The singer laughs when I suggest that Pierre is a kind of groupie. “He's got celebrity-junkie radar,” he says. Pierre “is jazzed that he dealt to River Phoenix and that crew. And he drops a lotta names in a business where you should be more discreet, I guess. But he knows his market, man, no two ways around it.”

The singer ought to know. Pierre once tanked him up just before he belted “The Star-Spangled Banner” at a Clippers game. The resulting performance is legendary in L.A. rock circles. Pierre mournfully accompanied on his horn, equally zonked and out of tune – though no one there understood his full role in the collaboration. “Good thing it was a Clippers game and no one was watching, huh?” comments Pierre, when reminded of the incident.

Leaving the Culver City bar, Pierre and I repair to his digs, a mile or so away, where he's meeting a customer. Pierre's pushing 40, and looks as beat-up as his old Corolla. Hollywood parties starring Pierre are a rarity these days.

Raji's was leveled in the '94 quake, and Pierre too has taken a fall of seismic proportions. With chic music clients buying elsewhere, Pierre relies mostly on “secretaries, businesspeople, waiters, people with cash at hand,” like the person we're meeting, whom Pierre describes as a “pest.”

“Cheap; always a 10 here and a 20 there,” he says. “Useless.”

Maybe pushers fall out of fashion just like rock stars, but Pierre has another problem. His profits – and even his house – went up his nose and into his veins. He's hooked as badly as anyone he's ever dealt to.

For a few months recently, Pierre was a homeless couch surfer. Right now, he's staying with his 77-year-old mother, which is cool for business, as she's away for a few days. “I told her I'm not using anymore, and she believes me, 'cause I've kept it kinda low-key,” he explains.

We pull up to his mom's drab two-bedroom, where we have to keep it down because Pierre's 21-year-old girlfriend is sleeping off a load in the next room. “Twenty-one and beautiful. Not bad, huh? Too bad I got no sex drive. All junkies got no sex drive.”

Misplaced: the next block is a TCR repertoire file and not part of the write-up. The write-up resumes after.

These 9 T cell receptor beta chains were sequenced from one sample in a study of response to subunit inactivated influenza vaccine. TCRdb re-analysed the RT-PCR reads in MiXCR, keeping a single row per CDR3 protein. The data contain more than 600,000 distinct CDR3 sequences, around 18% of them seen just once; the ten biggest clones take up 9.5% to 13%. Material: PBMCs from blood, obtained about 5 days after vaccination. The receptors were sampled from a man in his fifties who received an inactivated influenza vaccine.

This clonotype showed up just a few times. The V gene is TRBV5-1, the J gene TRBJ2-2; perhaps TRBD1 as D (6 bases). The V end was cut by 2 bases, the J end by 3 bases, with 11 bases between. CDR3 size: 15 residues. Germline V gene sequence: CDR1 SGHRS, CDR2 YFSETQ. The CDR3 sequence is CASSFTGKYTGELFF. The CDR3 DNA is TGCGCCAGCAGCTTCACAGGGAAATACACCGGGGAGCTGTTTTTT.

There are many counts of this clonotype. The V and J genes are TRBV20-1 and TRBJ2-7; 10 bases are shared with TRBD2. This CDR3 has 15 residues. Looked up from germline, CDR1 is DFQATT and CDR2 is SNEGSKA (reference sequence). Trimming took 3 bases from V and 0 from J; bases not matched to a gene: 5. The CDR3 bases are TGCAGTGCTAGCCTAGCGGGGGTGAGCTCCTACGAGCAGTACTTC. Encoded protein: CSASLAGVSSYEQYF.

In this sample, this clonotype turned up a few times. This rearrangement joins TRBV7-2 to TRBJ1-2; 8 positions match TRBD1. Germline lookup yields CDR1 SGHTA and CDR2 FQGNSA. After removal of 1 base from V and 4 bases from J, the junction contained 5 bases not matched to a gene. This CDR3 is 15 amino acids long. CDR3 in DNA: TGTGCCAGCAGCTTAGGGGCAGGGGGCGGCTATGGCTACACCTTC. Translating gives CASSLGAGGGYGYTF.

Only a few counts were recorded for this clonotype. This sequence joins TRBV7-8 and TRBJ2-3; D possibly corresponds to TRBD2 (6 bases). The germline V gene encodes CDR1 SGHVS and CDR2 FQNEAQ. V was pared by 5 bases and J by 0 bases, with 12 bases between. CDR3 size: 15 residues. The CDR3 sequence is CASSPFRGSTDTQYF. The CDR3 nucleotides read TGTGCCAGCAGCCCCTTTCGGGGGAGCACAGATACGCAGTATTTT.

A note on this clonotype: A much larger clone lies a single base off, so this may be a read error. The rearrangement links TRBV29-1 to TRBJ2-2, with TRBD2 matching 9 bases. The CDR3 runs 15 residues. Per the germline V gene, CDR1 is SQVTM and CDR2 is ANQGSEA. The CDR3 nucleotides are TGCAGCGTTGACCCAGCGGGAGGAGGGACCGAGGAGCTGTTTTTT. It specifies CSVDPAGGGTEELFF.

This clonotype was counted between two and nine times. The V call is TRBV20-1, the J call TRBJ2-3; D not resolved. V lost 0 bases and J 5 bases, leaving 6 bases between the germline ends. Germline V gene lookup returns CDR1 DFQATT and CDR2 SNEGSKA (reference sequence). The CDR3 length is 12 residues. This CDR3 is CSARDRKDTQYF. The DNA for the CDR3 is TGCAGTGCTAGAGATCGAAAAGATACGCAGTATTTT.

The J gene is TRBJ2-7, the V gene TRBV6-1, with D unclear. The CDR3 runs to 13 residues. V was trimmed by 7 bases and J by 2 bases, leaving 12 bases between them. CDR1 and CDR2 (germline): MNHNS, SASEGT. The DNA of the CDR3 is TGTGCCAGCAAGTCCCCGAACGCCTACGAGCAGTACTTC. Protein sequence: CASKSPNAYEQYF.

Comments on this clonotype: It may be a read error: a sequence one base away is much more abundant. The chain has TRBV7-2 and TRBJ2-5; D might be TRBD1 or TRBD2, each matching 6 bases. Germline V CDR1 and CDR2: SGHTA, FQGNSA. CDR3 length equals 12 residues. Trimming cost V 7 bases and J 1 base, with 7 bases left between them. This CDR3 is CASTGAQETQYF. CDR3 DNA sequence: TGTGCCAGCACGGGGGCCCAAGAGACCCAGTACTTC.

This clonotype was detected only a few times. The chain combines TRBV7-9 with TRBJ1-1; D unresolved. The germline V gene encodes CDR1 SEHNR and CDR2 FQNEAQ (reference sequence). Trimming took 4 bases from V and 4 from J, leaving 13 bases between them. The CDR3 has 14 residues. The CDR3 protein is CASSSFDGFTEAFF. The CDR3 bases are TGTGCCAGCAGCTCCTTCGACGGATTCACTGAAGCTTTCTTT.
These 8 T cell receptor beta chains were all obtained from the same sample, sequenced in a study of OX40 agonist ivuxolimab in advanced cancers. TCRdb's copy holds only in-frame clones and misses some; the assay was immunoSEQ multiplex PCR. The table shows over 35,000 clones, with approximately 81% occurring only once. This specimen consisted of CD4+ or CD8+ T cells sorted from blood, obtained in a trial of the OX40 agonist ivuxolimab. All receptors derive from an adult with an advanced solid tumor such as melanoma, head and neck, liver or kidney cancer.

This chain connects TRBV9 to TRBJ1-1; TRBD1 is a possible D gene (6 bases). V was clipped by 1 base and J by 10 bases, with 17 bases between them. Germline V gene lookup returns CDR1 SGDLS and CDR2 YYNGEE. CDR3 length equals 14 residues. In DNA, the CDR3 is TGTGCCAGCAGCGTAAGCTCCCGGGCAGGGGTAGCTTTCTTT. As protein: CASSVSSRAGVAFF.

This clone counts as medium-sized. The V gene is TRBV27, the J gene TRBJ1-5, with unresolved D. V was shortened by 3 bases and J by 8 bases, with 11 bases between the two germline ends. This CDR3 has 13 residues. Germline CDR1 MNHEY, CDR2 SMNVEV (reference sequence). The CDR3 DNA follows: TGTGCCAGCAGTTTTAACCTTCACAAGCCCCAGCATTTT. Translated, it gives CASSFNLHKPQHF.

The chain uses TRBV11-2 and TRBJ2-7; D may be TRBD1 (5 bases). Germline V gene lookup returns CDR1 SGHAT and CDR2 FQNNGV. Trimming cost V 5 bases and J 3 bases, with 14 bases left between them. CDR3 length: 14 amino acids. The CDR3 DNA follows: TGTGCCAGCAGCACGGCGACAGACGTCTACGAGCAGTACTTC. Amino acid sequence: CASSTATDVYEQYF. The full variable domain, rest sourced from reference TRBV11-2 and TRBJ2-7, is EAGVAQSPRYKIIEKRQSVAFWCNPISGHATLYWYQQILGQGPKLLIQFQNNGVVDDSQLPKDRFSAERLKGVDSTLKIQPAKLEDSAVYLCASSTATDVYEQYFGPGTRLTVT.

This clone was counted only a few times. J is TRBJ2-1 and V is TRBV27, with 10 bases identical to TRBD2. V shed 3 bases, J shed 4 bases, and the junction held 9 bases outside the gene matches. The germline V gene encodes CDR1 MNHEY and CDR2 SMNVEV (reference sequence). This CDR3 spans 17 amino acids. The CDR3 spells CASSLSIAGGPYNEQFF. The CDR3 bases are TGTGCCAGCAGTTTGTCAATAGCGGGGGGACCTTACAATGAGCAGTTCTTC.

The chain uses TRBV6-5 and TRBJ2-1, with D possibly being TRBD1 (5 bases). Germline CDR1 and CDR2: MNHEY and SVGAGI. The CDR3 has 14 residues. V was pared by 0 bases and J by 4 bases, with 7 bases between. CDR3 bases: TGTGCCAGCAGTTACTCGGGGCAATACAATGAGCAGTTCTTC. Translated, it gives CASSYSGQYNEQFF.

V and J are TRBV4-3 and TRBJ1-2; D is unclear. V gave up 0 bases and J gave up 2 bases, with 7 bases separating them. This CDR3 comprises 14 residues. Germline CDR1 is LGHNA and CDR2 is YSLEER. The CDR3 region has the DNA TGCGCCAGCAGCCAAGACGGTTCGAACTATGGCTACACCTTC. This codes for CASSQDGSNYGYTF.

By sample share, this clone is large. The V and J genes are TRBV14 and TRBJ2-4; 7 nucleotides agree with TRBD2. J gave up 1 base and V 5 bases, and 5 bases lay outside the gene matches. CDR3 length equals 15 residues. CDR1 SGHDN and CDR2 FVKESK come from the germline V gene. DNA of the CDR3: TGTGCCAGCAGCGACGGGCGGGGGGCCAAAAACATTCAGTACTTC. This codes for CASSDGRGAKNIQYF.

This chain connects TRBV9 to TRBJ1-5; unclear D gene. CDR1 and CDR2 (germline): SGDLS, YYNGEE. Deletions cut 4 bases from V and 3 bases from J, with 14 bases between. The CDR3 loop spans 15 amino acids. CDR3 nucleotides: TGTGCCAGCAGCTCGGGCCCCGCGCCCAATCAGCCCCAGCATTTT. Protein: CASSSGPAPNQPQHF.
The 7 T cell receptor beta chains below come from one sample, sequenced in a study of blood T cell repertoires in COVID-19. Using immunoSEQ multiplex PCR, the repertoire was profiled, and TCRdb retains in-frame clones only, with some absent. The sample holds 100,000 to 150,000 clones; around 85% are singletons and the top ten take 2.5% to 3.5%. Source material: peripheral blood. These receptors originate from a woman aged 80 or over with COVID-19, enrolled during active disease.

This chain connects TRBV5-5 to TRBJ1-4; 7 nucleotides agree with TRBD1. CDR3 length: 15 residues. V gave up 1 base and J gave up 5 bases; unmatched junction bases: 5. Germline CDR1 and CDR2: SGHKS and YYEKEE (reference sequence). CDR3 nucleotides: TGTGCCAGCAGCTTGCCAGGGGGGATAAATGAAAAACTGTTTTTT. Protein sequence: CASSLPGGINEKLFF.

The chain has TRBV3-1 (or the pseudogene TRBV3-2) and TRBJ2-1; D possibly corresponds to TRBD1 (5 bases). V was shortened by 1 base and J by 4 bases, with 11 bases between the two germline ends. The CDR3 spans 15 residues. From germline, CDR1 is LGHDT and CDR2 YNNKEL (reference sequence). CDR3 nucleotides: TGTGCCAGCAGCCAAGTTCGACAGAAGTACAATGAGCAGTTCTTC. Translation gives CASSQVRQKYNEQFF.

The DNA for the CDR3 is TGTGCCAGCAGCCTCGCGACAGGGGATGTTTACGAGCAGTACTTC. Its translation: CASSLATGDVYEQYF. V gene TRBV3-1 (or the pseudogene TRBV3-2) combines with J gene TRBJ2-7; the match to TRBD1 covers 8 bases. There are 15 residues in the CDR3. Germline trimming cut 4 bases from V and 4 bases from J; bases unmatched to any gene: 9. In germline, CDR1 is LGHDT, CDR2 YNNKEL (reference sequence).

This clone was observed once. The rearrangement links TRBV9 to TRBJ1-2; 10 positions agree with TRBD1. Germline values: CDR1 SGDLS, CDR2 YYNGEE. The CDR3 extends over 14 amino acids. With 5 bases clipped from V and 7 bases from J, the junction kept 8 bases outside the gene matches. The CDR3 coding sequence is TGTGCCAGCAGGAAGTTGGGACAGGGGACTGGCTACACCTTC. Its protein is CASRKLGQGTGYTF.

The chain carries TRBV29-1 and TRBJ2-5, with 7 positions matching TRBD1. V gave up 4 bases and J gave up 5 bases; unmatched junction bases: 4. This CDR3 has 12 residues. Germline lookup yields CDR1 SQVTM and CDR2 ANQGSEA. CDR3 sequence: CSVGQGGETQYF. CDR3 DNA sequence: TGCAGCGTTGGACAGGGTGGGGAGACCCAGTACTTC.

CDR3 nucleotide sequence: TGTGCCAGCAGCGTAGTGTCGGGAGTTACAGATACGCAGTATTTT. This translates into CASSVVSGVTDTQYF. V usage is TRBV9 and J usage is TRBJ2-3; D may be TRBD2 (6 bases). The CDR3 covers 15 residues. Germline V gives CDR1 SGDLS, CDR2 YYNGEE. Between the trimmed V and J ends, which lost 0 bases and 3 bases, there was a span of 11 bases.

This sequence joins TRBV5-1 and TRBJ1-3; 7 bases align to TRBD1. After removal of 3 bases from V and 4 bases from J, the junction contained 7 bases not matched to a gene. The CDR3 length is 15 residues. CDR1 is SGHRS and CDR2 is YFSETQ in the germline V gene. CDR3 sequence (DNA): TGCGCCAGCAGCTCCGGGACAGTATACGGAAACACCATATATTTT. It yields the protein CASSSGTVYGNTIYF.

His “pest” client rolls out 30 bills, and the two of them commence with the “dragon-chase,” which is a lit match under rails of tar laid out on foil. As the smoke rises off the tar, Pierre inhales deeply, then carves out a coke line to speed along the high.

His mood elevates. “What I really wanna do is kick this shit, and then deal strictly for money,” he says. “The Mexicans can do it. Why not me?” he asks. “I coulda been a millionaire if I'd had my shit together.”


He still blows a bit of sax and harp from time to time; they are his only possessions that have never ended up in a pawnshop. Most of the time, they gather dust in his one suitcase, which also contains his two changes of threads.

Pierre and his customer slump into the couch and then turn their halfhearted attention to the MTV video flickering on the cheap TV, where Pierre can watch the rockers whose world he so wanted to be a part of. In about five hours, the dope dealer to the stars will need another fix. The high and the music must be okay, because Pierre seems to halfway believe it when he turns to me and comments: “Exciting, huh?”